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WORKING IN SWITZERLAND

For what reasons am I allowed to get a day off work in Switzerland?

Swiss law allows employees to take time off with pay in some well-defined circumstances. From annual leave to compassionate leave, this is what you are entitled to.

For what reasons am I allowed to get a day off work in Switzerland?
You can take a day off work to get married. Photo by Pixabay

In general, absences from work are covered by Switzerland’s labour law, collective employment agreement, or your individual work contract.

They all have provisions for situations that entitle employees to take time off work without having to miss pay or compensate for the missed hours.

They include:

  • A doctor’s appointment
  • A court appearance or similar legal obligation
  • Public duties (working as a member of Parliament, for instance)
  • Your marriage
  • Birth of your child
  • Death of a close relative
  • Moving house
  • Care of a close relative

According to the State Secretariat of Economic Affairs (SECO), the last category includes children, spouse, the registered partner, as well as parents, siblings, and the person with whom the employee lives for at least five years without interruption.

Also, except in cases of births and deaths, which obviously can’t be scheduled in advance, “such short absences are only acceptable if it is impossible to organise these appointments outside working hours”, SECO points out.

Companies also will grant a so-called compassionate or bereavement leave for death of a close relative. The duration of this kind of absence is usually up to three days, or as defined by the work contract.

Note, however, that this paid time off is given only for deaths of immediate family members like parents, children, siblings or grandparents, rather than for distant relatives or, even less so, random people.

What about illnesses?

If you are absent for more than three days, you must present a medical certificate mentioning your diagnosis and how many days (or weeks or months) you will be absent from work.

During this time you will continue to receive your salary for a period of time based on the duration of your employment and whether your company has a sickness benefit insurance for employees.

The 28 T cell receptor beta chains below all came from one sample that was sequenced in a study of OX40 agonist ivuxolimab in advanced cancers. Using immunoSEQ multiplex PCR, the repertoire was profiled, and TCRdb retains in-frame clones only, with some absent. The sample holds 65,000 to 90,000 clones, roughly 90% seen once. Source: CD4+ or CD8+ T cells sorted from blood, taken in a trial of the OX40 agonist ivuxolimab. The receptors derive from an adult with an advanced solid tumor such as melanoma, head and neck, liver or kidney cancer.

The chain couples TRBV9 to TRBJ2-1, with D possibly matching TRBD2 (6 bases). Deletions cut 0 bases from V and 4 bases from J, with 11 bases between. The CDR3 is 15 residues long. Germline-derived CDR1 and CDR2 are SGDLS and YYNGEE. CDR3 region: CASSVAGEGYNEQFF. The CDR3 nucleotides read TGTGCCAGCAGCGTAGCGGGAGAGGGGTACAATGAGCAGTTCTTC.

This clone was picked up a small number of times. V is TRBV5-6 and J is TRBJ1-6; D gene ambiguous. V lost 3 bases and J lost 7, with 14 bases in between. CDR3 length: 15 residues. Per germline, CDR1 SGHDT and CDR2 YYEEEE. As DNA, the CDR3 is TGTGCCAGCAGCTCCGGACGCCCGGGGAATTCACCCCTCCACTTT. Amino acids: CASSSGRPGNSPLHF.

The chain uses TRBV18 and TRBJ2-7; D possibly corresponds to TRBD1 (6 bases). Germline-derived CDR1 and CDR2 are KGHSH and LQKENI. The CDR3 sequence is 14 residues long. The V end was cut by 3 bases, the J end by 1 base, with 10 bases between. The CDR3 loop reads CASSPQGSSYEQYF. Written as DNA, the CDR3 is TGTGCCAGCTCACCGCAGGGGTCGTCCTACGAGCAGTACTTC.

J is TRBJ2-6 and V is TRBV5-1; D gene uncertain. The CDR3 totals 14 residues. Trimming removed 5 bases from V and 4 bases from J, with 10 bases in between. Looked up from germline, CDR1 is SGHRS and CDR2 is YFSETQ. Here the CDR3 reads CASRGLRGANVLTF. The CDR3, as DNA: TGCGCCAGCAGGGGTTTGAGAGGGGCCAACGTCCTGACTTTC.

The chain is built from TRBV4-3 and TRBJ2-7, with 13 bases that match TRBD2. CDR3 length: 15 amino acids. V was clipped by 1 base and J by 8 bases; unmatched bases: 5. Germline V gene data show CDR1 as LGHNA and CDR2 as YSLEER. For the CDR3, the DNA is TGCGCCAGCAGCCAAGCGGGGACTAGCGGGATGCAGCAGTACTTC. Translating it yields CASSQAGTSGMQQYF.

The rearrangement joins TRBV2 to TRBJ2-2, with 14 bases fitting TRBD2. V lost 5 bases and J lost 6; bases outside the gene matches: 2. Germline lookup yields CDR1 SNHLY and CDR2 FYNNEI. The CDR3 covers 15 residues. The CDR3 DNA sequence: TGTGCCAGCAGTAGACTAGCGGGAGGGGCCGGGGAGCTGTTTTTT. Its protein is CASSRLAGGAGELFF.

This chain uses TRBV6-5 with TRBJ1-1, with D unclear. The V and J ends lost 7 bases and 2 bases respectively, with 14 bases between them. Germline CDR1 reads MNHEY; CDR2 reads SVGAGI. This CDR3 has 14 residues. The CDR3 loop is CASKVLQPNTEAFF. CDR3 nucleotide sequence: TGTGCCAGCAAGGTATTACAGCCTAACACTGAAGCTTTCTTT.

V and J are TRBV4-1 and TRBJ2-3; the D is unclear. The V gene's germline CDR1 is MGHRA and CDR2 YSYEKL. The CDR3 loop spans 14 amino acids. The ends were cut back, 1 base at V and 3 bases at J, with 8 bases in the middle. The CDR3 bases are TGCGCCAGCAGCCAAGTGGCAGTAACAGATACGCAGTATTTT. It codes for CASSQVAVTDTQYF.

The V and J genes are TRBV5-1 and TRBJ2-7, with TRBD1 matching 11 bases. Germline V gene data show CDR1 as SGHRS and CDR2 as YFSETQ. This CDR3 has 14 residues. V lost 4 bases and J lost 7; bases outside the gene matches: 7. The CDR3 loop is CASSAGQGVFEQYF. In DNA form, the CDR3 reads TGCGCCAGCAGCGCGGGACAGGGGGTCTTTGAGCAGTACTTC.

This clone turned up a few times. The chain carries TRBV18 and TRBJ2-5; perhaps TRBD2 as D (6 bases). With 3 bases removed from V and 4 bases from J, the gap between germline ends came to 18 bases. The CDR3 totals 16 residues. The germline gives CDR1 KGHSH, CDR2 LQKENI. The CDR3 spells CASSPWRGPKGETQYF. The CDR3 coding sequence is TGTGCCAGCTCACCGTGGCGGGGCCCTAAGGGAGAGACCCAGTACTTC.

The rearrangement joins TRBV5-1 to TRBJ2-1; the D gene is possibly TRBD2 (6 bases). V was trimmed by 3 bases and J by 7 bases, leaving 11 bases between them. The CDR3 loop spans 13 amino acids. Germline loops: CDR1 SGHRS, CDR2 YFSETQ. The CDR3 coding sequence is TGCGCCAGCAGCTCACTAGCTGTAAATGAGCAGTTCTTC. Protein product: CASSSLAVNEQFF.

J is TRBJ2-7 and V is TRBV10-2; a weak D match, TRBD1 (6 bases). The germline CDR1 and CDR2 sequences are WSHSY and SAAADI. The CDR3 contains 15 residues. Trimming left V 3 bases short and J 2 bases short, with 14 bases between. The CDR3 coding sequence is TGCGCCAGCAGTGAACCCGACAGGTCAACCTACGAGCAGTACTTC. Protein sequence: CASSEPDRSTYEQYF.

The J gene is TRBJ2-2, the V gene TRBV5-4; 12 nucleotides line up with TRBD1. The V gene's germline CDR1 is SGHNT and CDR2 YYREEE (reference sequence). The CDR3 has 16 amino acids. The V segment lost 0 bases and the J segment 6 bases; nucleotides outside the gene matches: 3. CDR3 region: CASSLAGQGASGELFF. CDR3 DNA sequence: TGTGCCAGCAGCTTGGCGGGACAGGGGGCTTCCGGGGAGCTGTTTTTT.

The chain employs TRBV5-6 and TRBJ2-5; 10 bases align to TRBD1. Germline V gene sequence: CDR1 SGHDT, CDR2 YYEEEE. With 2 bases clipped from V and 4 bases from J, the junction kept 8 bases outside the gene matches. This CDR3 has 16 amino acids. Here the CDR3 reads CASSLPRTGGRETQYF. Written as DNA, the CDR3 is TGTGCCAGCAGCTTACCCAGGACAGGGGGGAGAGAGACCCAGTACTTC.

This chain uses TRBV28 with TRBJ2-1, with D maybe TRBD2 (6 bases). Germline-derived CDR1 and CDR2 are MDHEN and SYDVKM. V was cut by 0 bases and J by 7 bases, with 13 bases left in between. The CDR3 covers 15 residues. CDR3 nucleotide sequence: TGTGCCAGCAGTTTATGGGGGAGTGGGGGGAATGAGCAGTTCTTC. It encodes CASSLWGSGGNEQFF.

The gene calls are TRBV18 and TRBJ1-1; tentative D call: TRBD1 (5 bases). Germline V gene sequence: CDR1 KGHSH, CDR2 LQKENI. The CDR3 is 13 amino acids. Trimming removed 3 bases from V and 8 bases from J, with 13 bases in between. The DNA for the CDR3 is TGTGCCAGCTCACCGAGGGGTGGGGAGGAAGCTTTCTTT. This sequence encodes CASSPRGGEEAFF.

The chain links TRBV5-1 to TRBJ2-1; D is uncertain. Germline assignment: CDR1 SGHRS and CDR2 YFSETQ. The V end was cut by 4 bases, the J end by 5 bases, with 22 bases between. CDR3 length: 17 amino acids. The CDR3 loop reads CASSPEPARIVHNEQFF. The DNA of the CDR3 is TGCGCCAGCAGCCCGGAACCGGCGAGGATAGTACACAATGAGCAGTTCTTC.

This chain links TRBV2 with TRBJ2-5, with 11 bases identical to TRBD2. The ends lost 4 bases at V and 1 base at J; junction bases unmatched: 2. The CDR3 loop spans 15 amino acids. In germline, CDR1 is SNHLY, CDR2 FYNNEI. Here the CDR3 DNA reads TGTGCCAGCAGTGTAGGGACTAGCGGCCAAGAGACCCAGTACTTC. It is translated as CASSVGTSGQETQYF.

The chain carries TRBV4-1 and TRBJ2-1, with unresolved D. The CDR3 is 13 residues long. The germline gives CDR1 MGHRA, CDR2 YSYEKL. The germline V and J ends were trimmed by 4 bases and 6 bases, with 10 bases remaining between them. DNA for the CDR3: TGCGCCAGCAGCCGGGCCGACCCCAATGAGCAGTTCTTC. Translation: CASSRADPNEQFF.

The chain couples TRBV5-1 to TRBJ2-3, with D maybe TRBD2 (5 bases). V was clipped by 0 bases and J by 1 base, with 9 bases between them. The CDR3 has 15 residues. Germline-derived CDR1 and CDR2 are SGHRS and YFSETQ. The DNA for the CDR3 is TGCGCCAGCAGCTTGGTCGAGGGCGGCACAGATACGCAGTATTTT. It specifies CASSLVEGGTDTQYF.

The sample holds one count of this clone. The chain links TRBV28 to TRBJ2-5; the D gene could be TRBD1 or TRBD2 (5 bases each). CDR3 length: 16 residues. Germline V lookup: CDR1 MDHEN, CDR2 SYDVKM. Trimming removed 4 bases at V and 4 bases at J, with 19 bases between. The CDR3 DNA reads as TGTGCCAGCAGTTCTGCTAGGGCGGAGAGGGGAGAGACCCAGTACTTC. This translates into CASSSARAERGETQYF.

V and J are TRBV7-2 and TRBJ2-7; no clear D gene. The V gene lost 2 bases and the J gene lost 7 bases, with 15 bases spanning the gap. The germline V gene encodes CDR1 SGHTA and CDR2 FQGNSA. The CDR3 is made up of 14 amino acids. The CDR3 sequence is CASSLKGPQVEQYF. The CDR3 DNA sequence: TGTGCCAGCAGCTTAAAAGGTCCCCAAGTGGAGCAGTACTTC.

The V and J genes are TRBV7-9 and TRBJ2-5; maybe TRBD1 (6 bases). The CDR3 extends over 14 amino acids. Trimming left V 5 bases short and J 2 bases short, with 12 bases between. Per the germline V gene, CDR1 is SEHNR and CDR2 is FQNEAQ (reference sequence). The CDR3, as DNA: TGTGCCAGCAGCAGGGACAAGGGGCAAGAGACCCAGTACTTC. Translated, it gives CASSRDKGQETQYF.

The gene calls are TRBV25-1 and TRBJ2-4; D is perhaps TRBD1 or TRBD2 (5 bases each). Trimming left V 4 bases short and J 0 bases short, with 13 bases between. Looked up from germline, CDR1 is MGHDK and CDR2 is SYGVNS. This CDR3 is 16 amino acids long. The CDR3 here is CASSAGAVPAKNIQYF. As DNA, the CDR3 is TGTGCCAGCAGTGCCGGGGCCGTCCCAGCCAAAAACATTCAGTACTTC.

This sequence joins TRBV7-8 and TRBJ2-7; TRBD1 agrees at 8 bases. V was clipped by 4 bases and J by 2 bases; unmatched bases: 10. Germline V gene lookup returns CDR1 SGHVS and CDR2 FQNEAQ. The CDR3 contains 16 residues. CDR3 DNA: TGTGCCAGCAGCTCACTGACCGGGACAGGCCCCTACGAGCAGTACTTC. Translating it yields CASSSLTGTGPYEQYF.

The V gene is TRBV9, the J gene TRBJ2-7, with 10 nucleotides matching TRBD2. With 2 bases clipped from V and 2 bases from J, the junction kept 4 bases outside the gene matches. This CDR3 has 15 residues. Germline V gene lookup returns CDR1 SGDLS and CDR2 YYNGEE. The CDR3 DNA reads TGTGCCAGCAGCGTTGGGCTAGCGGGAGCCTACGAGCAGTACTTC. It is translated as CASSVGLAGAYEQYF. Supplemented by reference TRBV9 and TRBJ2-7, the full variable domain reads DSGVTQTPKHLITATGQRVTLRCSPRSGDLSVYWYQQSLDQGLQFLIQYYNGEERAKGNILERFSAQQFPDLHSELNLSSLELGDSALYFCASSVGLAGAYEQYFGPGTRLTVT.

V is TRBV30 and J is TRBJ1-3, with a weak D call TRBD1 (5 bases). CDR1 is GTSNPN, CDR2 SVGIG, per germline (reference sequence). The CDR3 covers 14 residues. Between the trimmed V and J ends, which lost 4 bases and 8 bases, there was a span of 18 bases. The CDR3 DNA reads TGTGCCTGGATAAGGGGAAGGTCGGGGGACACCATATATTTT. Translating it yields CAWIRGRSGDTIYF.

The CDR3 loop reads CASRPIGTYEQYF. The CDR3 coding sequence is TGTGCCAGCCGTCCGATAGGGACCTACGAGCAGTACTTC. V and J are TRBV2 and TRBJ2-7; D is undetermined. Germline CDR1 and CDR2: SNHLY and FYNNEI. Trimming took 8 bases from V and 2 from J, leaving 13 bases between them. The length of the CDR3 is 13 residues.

In this case, you will continue to be paid for up to 730 days for illness that lasts over 900 days.

But while most employers in Switzerland have this insurance, some don’t. If you happen to work for the latter kind, you will continue to get your salary but for a very limited period: three weeks in the first year of employment, with increases for every additional year, up to a maximum of four months.

This period does, however, vary depending on the canton.

Does this mean you can’t be fired while sick?

Your job is not going to be there waiting for you until you recover — you are protected from dismissal only for a limited period of time, depending on how long you have been employed at a company.

Your boss must keep you on for:

  • 30 days in the first year of work
  •  90 days from the second to the fifth year of work; and
  • 180 days from the sixth year of work.

The only exception to this rule is if you get sick during the trial or probation period — usually between one or three months after you start a new job.

If that’s the case, the employer has the right to terminate your contract.

READ MORE: Reader question: Does my Swiss employer have a right to fire me when I’m sick?

Annual leave and public holidays

For full-time work, which is 41 hours per week, companies must give their employees a minimum of four weeks of vacation each year, and at least five weeks for workers under the age of 20.

However, many companies offer their employees more than the legal minimum; the exact number of days or weeks is outlined in an employment contract.

For part-time work, the four-week period is pro-rated according to the number of hours an employee works each week.

In addition to annual leave, employees are also entitled to get public holidays off with pay.

On the federal level, public holidays are January 1st (New Year’s Day), Ascension Day, August 1st (National Day), September 19th (The federal day of thanksgiving, repentance, and prayer, which is a holiday everywhere in Switzerland except in Geneva, which celebrates it on September 9th), and December 25th (Christmas Day).

Technically speaking, Easter Sunday is also a national holiday, however it always falls on a Sunday. 

Additionally, nearly each Swiss canton has its own pubic holidays, which workers can have off with pay.

READ MORE: Everything you need to know about annual leave in Switzerland

What about parental leave?

Until January 1st, 2021, only mothers were allowed to take time off after the birth of their babies — 14 weeks at 80 percent of their usual earnings, although cantonal laws and / or employment contracts may provide for a more generous leave and compensation.